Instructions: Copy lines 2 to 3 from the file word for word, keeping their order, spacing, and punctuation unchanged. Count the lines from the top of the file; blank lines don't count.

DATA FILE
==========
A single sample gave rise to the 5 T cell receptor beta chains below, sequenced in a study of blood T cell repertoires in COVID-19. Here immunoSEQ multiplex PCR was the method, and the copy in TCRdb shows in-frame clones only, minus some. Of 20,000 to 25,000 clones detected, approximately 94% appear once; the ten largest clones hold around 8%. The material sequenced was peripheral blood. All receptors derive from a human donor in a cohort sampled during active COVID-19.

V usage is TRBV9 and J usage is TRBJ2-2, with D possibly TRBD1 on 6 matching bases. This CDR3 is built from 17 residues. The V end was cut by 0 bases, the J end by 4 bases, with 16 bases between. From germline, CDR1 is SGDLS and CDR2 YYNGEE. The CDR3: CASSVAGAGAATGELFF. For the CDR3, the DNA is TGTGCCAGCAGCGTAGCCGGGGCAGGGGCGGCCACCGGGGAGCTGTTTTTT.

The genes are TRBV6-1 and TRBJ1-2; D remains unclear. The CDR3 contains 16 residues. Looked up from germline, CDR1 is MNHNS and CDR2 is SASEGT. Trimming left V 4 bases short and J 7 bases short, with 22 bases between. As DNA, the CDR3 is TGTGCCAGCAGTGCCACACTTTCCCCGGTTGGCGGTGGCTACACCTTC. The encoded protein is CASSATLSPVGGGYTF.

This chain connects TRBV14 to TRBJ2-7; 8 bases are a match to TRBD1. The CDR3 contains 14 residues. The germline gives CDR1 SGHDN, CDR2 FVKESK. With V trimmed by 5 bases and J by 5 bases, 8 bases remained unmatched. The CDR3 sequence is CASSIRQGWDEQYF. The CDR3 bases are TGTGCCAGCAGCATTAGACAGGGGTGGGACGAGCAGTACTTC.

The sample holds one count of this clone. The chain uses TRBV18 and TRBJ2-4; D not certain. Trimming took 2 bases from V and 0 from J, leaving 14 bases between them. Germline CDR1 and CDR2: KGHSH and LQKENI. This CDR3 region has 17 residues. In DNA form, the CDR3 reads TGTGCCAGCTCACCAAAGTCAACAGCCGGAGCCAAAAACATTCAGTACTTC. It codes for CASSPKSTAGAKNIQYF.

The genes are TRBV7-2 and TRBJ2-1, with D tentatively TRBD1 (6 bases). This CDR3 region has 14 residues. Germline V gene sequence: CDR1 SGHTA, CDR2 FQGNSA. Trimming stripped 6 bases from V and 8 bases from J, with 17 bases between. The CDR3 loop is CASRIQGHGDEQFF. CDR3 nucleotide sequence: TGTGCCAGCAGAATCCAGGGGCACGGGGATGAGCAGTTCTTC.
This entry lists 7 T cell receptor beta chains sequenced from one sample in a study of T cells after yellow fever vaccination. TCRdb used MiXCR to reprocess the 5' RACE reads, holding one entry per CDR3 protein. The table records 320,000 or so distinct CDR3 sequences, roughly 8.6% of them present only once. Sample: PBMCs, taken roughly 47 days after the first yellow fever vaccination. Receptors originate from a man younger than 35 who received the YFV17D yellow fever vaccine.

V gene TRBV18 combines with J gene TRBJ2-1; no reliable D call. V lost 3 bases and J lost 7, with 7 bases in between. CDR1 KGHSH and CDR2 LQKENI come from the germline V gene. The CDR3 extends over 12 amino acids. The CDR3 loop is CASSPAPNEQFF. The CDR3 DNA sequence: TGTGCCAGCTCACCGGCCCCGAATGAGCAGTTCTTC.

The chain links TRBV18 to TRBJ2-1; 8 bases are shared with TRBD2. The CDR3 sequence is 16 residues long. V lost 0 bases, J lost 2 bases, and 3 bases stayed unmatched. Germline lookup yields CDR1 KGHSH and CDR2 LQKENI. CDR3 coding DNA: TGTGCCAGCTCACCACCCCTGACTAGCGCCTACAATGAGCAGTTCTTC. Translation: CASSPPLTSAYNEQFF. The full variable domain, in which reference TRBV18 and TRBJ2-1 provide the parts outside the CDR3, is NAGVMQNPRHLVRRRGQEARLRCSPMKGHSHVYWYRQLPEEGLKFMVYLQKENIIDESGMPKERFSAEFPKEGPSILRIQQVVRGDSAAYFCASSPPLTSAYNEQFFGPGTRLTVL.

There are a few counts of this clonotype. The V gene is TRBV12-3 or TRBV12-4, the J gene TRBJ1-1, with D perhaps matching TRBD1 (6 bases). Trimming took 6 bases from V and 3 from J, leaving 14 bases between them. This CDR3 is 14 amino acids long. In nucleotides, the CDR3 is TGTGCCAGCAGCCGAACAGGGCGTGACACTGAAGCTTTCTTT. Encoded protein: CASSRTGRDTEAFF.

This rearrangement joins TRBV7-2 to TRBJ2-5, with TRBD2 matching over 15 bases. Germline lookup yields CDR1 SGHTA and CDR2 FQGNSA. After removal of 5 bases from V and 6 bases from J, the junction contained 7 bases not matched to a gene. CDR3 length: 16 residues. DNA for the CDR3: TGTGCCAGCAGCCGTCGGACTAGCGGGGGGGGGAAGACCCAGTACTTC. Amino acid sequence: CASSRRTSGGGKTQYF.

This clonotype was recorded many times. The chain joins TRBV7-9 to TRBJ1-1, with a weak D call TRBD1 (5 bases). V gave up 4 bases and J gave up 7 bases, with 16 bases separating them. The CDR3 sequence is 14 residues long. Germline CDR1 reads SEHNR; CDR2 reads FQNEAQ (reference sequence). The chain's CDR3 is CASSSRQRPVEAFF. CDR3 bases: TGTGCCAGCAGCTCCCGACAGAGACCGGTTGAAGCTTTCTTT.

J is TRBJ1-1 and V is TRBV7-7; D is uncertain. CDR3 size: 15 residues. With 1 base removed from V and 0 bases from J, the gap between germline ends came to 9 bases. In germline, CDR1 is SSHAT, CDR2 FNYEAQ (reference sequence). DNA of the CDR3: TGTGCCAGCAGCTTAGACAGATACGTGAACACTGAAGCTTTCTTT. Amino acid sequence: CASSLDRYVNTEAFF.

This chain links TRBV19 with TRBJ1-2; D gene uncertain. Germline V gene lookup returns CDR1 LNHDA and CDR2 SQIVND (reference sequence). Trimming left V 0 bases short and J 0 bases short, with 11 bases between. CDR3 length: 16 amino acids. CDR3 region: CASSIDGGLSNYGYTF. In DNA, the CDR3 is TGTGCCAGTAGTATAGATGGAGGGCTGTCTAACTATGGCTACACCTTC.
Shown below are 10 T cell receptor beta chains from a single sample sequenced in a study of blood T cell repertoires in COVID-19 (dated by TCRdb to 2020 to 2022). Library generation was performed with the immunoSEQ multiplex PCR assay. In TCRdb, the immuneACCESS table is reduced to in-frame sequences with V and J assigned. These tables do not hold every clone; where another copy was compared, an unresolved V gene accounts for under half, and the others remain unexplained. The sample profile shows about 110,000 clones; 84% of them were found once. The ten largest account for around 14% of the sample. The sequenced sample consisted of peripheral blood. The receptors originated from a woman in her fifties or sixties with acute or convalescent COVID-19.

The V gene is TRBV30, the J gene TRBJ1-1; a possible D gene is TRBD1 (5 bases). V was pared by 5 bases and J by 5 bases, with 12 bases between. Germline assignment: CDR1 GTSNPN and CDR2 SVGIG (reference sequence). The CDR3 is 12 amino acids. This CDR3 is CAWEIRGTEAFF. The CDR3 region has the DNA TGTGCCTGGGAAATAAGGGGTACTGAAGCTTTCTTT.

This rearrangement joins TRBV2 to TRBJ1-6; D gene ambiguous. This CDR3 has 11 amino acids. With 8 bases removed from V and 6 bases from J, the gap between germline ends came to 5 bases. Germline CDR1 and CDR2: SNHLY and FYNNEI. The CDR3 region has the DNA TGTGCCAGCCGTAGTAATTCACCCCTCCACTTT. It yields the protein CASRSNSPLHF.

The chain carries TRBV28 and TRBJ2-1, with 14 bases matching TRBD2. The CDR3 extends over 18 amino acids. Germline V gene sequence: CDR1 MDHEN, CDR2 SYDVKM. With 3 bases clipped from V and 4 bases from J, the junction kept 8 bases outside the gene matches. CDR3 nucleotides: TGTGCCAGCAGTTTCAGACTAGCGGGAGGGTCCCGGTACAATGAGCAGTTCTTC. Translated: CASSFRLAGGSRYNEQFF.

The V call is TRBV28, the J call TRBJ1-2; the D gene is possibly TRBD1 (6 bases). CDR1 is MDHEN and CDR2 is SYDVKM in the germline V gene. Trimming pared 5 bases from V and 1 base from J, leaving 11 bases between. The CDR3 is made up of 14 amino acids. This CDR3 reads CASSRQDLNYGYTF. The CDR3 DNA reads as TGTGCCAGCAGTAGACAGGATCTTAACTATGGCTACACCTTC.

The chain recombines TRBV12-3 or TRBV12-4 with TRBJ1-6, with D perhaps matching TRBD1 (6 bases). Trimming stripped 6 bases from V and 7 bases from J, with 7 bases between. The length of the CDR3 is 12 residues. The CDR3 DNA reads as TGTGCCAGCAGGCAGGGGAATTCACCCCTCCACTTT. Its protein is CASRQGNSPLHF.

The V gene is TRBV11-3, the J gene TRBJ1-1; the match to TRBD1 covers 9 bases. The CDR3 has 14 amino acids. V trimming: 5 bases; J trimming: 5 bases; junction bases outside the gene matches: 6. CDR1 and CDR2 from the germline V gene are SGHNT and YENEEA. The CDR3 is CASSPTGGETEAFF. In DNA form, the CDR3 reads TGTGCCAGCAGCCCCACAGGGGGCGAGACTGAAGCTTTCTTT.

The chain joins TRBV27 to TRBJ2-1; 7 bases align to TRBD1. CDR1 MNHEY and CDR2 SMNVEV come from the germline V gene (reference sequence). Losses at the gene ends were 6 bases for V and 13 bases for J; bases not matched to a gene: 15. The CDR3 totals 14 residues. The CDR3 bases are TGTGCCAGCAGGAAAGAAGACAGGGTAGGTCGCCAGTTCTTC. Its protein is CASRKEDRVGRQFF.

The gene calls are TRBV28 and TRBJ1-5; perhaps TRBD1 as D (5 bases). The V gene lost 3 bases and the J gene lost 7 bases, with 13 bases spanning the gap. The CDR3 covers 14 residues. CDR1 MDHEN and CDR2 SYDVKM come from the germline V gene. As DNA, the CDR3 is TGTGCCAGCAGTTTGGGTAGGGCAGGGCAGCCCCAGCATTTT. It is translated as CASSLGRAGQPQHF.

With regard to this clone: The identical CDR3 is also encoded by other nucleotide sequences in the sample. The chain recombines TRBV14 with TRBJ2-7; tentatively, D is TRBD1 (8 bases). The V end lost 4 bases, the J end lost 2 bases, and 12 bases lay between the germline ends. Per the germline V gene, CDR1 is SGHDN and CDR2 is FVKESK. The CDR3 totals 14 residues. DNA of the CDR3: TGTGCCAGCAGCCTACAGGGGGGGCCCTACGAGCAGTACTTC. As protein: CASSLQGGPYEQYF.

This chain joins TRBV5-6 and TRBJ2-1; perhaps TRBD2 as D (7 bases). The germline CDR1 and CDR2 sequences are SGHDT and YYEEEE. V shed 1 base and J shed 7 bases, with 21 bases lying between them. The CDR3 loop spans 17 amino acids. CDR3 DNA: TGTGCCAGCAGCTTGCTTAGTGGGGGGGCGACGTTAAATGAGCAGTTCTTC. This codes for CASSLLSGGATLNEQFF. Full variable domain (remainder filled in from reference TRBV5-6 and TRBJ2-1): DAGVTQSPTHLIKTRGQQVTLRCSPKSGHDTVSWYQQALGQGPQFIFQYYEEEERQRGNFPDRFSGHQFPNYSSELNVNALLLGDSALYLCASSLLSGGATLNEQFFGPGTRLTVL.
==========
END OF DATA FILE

V usage is TRBV9 and J usage is TRBJ2-2, with D possibly TRBD1 on 6 matching bases. This CDR3 is built from 17 residues. The V end was cut by 0 bases, the J end by 4 bases, with 16 bases between. From germline, CDR1 is SGDLS and CDR2 YYNGEE. The CDR3: CASSVAGAGAATGELFF. For the CDR3, the DNA is TGTGCCAGCAGCGTAGCCGGGGCAGGGGCGGCCACCGGGGAGCTGTTTTTT.

The genes are TRBV6-1 and TRBJ1-2; D remains unclear. The CDR3 contains 16 residues. Looked up from germline, CDR1 is MNHNS and CDR2 is SASEGT. Trimming left V 4 bases short and J 7 bases short, with 22 bases between. As DNA, the CDR3 is TGTGCCAGCAGTGCCACACTTTCCCCGGTTGGCGGTGGCTACACCTTC. The encoded protein is CASSATLSPVGGGYTF.